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The Fantasticks brings Broadway to Grinnell

Fantastiks - Contributed
Photo courtesy of The Grinnell Herald-Register The cast of “The Fantasticks” poses in the Arts Center theater.

Keli Vitaioli

This fall the Grinnell Arts Center is returning to a classic with their fall musical, “The Fantasticks,” directed by Tom Lacina and Milton Severe ‘87, Director of Exhibition Design at Faulconer Gallery. After 42 years off Broadway, “The Fantasticks” is the world’s longest-running musical—ironically the original cast only anticipated running for one season. The show opens this evening, Nov. 6, and will run this weekend and next, closing on Nov. 15.

With a cast full of Grinnell faculty and students, it is hard not to see a familiar face on the stage. Severe is a co-director and actor, Lily Hamilton ’19 and Erik Jarvis ’12 play the lovers, Professors Marc Chamberland, Math, Mark Montgomery, Economics and Sigmund Barber, German, are all acting in the show. Writing Laboratory Assistant Janet Carl is working backstage as the stage manager.

“The people of Grinnell are really supportive—it’s an amazing community,” Severe said. “It’s the most fun place to do anything because everybody loves you no matter what.”

Drawing from the community of professional and amateur performers, the show brings together many talented individuals to show off their abilities.

“The voices in this show are really, really good, so getting to listen to them sing beautiful songs every night is pretty fun,” Carl said.

The musical centers on a concocted feud between two neighboring fathers, which they use to bring their two children together to fall in love. With the help of a mischievous narrator they succeed, but it all falls apart when their scheming is revealed. Themes of young love, awakening and growth are all portrayed.

Performed in the Loft Theatre, the show is set in a smaller venue. The space constraints are deliberate, as intended by the original writers and directors. A minimalist set is used to further engage the audience to use their imagination and be part of the show.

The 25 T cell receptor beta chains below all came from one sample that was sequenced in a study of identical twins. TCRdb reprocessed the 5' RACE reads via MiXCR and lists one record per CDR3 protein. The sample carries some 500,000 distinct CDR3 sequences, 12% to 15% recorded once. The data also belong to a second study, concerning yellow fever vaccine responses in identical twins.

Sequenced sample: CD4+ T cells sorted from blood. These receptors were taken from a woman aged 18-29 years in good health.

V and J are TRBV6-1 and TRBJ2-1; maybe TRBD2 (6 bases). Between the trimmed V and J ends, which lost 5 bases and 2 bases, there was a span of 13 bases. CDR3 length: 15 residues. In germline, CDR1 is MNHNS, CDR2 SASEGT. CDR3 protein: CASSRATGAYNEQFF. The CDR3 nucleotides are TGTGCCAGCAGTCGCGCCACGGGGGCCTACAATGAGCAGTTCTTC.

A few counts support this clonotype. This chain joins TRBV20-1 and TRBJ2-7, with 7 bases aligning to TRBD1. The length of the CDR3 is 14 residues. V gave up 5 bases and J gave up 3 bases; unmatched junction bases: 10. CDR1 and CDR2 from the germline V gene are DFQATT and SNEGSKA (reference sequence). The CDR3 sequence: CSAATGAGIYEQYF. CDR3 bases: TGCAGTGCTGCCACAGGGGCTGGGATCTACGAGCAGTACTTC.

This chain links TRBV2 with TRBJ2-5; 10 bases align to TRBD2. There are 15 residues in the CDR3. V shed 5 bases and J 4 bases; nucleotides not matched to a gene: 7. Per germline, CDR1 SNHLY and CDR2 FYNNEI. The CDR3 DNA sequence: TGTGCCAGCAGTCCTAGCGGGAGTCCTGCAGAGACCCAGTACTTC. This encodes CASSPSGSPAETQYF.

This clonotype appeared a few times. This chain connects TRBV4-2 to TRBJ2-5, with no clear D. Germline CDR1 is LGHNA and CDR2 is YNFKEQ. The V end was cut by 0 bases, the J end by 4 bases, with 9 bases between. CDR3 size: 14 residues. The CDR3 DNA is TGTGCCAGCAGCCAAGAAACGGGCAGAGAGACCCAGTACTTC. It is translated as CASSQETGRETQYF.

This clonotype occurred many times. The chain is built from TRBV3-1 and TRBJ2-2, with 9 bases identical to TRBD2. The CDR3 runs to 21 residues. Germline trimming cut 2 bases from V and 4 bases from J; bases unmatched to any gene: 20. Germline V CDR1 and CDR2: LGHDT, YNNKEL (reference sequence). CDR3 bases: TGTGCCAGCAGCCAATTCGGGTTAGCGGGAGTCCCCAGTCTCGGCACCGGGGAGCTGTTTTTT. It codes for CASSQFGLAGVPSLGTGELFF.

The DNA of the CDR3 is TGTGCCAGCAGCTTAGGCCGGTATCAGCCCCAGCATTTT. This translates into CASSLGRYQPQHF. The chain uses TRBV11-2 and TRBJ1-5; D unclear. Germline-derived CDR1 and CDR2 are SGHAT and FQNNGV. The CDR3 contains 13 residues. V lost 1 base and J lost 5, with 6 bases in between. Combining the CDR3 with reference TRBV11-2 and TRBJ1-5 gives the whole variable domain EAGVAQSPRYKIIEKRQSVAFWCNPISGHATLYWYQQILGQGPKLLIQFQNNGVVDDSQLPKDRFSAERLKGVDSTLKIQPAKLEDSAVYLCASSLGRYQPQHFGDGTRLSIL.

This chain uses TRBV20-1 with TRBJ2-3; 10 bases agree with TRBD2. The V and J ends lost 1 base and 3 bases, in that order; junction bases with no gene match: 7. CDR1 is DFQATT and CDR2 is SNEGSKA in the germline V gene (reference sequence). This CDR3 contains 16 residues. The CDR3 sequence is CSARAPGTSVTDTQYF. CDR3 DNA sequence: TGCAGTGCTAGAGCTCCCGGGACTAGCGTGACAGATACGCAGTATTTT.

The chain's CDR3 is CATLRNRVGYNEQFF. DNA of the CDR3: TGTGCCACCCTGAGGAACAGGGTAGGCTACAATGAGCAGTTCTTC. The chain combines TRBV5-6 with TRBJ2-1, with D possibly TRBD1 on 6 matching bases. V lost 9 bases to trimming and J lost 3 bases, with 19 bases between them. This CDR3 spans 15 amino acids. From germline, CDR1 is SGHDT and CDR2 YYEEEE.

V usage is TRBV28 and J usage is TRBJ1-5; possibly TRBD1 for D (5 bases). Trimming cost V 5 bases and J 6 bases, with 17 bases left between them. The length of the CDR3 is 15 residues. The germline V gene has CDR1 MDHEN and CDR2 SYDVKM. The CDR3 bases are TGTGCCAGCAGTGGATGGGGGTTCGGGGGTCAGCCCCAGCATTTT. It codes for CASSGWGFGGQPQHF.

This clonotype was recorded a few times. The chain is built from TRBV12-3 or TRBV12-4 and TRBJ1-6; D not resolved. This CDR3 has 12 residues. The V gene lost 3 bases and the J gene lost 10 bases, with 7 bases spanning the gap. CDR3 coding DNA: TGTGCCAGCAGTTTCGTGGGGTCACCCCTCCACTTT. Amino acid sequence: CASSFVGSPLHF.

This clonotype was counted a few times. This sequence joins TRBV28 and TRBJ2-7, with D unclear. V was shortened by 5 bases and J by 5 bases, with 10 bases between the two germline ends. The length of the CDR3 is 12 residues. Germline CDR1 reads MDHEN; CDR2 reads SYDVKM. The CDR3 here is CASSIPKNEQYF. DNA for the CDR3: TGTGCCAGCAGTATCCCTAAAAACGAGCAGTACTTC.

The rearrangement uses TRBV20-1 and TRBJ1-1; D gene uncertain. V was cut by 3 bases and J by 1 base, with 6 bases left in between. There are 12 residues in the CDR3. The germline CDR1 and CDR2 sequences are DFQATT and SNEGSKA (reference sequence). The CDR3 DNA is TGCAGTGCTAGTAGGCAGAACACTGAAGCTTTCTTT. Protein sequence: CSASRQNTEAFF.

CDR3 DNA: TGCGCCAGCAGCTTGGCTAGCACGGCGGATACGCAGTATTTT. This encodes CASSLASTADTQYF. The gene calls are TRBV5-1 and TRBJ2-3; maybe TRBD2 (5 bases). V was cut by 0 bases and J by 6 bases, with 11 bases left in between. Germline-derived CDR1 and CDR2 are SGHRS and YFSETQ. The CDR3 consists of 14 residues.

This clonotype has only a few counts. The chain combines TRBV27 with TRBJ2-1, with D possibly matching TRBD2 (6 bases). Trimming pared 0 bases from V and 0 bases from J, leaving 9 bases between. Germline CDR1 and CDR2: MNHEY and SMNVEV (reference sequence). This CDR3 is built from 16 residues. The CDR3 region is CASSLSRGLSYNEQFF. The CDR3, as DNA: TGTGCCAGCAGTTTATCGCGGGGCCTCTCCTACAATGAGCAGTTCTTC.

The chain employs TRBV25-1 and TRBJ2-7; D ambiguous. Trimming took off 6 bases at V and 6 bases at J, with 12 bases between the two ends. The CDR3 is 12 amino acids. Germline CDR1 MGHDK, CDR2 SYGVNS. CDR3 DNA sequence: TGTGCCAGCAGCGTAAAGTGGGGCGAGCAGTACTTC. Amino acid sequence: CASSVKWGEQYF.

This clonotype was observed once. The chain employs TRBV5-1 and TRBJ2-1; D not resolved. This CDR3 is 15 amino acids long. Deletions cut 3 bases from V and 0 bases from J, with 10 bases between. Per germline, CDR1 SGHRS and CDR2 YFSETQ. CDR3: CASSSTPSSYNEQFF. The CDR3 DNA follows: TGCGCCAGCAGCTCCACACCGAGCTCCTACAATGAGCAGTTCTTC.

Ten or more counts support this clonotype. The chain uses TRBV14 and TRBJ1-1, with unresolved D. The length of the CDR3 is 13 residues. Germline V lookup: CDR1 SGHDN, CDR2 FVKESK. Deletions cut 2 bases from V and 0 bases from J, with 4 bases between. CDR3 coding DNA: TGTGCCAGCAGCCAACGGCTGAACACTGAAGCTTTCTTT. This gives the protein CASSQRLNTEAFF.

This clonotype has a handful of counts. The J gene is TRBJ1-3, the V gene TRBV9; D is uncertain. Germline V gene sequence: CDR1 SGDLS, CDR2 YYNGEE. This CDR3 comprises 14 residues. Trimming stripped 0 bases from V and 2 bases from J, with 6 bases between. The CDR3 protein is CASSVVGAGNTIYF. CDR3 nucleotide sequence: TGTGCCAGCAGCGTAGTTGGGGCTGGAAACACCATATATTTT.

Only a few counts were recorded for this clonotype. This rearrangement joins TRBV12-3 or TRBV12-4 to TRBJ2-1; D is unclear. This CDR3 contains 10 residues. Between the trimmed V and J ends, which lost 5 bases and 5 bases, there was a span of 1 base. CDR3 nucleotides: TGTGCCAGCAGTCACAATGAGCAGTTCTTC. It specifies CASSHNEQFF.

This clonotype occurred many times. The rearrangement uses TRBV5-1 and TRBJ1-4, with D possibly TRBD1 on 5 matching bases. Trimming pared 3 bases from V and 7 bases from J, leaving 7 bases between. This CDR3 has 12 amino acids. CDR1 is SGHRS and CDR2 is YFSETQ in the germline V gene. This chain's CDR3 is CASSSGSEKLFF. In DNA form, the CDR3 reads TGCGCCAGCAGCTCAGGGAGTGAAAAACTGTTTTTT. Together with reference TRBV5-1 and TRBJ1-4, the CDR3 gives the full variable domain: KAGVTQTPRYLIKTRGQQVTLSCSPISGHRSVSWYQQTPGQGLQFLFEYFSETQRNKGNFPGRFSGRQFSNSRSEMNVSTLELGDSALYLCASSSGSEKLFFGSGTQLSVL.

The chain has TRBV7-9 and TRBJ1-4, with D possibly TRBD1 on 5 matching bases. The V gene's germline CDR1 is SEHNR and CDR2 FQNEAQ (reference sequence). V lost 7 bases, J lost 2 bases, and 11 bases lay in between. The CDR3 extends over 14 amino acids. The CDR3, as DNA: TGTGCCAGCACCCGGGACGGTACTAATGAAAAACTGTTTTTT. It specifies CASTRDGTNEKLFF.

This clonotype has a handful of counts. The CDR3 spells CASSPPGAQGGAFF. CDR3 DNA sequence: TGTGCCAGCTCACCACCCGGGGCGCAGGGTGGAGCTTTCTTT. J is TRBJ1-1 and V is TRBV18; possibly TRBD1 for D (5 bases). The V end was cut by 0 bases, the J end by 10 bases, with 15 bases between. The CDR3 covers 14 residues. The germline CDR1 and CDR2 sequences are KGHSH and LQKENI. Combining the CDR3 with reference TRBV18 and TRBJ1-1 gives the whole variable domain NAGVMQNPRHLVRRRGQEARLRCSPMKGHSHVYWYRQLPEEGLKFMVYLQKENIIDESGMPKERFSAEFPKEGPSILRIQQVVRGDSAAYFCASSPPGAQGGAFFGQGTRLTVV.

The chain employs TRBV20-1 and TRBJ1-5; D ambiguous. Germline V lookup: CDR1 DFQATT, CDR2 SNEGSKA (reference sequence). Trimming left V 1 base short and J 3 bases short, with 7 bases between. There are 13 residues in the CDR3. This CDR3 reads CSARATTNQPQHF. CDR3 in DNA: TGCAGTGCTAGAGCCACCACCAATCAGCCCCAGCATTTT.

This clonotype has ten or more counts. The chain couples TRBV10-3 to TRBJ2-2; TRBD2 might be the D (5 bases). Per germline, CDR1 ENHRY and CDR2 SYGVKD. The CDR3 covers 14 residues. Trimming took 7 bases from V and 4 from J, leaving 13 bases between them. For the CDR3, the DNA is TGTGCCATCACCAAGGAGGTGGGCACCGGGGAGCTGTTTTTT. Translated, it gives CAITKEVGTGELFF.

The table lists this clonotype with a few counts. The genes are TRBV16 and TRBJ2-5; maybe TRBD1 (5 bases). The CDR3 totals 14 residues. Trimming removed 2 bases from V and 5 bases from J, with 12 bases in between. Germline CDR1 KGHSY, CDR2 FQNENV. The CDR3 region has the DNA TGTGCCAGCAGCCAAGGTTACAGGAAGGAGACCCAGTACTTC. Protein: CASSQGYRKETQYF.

“The audience in a sense has to work harder and be imaginative. It requires work on the part of the audience to stay with the show and makes in more memorable,” Montgomery said. “It’s a testament to how theatre works. Even on a small scale with few props and very little set, it still works well enough to have been produced for decades.”

The show’s main goal is entertaining the audience. With lighter themes than the typically portrayed, the audience can expect a lot of laughs from this production.

“It is a simple story that can appeal to a broad audience,” Barber said. “There are some intricate parts that give you something to chew on, but at the same time even kids can enjoy the simplicity.”

Severe hopes people can use the show as an escape from their daily lives and into fantasy.

“First and foremost I just hope people enjoy it. I think people can relate to a lot of the humor,” Severe said. “It is a sweet story and above all I want to entertain people … and [for them] to walk away feeling good.”

Tickets can be purchased at, McNally’s, Brown’s Shoe Fit, the Grinnell Arts Center or at the door — adult tickets are $15 and student tickets are $5.


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